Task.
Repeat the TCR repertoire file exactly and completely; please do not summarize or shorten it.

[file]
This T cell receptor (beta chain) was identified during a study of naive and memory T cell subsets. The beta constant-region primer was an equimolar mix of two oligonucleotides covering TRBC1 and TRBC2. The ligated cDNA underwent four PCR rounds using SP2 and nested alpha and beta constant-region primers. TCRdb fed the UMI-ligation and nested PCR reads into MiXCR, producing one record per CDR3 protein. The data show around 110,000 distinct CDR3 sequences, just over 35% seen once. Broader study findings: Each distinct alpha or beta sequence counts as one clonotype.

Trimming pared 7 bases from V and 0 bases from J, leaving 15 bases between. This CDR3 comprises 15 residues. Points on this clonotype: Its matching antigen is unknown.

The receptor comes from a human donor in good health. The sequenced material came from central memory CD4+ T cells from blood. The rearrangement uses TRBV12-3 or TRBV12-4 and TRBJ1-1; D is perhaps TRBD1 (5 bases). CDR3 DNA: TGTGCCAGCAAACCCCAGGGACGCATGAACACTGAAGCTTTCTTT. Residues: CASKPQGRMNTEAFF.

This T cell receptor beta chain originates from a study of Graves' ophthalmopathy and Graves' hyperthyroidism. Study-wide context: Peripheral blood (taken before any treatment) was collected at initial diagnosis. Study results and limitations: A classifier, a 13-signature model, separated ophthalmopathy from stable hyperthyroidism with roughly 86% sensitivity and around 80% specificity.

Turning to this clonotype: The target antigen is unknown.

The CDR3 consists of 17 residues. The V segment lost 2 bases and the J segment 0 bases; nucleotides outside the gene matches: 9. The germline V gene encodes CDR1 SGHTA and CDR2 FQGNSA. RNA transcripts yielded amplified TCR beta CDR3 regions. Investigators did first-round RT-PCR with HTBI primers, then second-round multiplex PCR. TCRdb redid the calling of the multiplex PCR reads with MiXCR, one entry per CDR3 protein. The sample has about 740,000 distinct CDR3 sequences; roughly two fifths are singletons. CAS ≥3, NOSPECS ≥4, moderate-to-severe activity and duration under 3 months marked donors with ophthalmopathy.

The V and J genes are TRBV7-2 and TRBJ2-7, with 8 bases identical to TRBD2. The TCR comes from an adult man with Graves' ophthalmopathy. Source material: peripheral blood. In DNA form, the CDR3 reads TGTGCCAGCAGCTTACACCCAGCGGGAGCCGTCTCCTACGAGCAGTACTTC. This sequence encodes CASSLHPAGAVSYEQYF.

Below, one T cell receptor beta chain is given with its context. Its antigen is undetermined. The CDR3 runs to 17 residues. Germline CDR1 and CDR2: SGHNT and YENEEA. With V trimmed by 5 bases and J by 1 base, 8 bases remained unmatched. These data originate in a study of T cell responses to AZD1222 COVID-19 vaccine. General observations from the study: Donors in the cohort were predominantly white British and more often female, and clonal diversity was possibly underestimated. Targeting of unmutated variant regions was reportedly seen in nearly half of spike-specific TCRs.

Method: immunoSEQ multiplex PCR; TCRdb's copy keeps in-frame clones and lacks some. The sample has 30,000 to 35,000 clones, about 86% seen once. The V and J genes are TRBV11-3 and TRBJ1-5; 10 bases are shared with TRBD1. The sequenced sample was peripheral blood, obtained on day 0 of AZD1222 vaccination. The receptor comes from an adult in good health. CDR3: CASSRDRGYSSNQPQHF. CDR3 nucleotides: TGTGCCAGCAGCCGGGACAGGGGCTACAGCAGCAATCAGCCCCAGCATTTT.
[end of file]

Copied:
This T cell receptor (beta chain) was identified during a study of naive and memory T cell subsets. The beta constant-region primer was an equimolar mix of two oligonucleotides covering TRBC1 and TRBC2. The ligated cDNA underwent four PCR rounds using SP2 and nested alpha and beta constant-region primers. TCRdb fed the UMI-ligation and nested PCR reads into MiXCR, producing one record per CDR3 protein. The data show around 110,000 distinct CDR3 sequences, just over 35% seen once. Broader study findings: Each distinct alpha or beta sequence counts as one clonotype.

Trimming pared 7 bases from V and 0 bases from J, leaving 15 bases between. This CDR3 comprises 15 residues. Points on this clonotype: Its matching antigen is unknown.

The receptor comes from a human donor in good health. The sequenced material came from central memory CD4+ T cells from blood. The rearrangement uses TRBV12-3 or TRBV12-4 and TRBJ1-1; D is perhaps TRBD1 (5 bases). CDR3 DNA: TGTGCCAGCAAACCCCAGGGACGCATGAACACTGAAGCTTTCTTT. Residues: CASKPQGRMNTEAFF.

This T cell receptor beta chain originates from a study of Graves' ophthalmopathy and Graves' hyperthyroidism. Study-wide context: Peripheral blood (taken before any treatment) was collected at initial diagnosis. Study results and limitations: A classifier, a 13-signature model, separated ophthalmopathy from stable hyperthyroidism with roughly 86% sensitivity and around 80% specificity.

Turning to this clonotype: The target antigen is unknown.

The CDR3 consists of 17 residues. The V segment lost 2 bases and the J segment 0 bases; nucleotides outside the gene matches: 9. The germline V gene encodes CDR1 SGHTA and CDR2 FQGNSA. RNA transcripts yielded amplified TCR beta CDR3 regions. Investigators did first-round RT-PCR with HTBI primers, then second-round multiplex PCR. TCRdb redid the calling of the multiplex PCR reads with MiXCR, one entry per CDR3 protein. The sample has about 740,000 distinct CDR3 sequences; roughly two fifths are singletons. CAS ≥3, NOSPECS ≥4, moderate-to-severe activity and duration under 3 months marked donors with ophthalmopathy.

The V and J genes are TRBV7-2 and TRBJ2-7, with 8 bases identical to TRBD2. The TCR comes from an adult man with Graves' ophthalmopathy. Source material: peripheral blood. In DNA form, the CDR3 reads TGTGCCAGCAGCTTACACCCAGCGGGAGCCGTCTCCTACGAGCAGTACTTC. This sequence encodes CASSLHPAGAVSYEQYF.

Below, one T cell receptor beta chain is given with its context. Its antigen is undetermined. The CDR3 runs to 17 residues. Germline CDR1 and CDR2: SGHNT and YENEEA. With V trimmed by 5 bases and J by 1 base, 8 bases remained unmatched. These data originate in a study of T cell responses to AZD1222 COVID-19 vaccine. General observations from the study: Donors in the cohort were predominantly white British and more often female, and clonal diversity was possibly underestimated. Targeting of unmutated variant regions was reportedly seen in nearly half of spike-specific TCRs.

Method: immunoSEQ multiplex PCR; TCRdb's copy keeps in-frame clones and lacks some. The sample has 30,000 to 35,000 clones, about 86% seen once. The V and J genes are TRBV11-3 and TRBJ1-5; 10 bases are shared with TRBD1. The sequenced sample was peripheral blood, obtained on day 0 of AZD1222 vaccination. The receptor comes from an adult in good health. CDR3: CASSRDRGYSSNQPQHF. CDR3 nucleotides: TGTGCCAGCAGCCGGGACAGGGGCTACAGCAGCAATCAGCCCCAGCATTTT.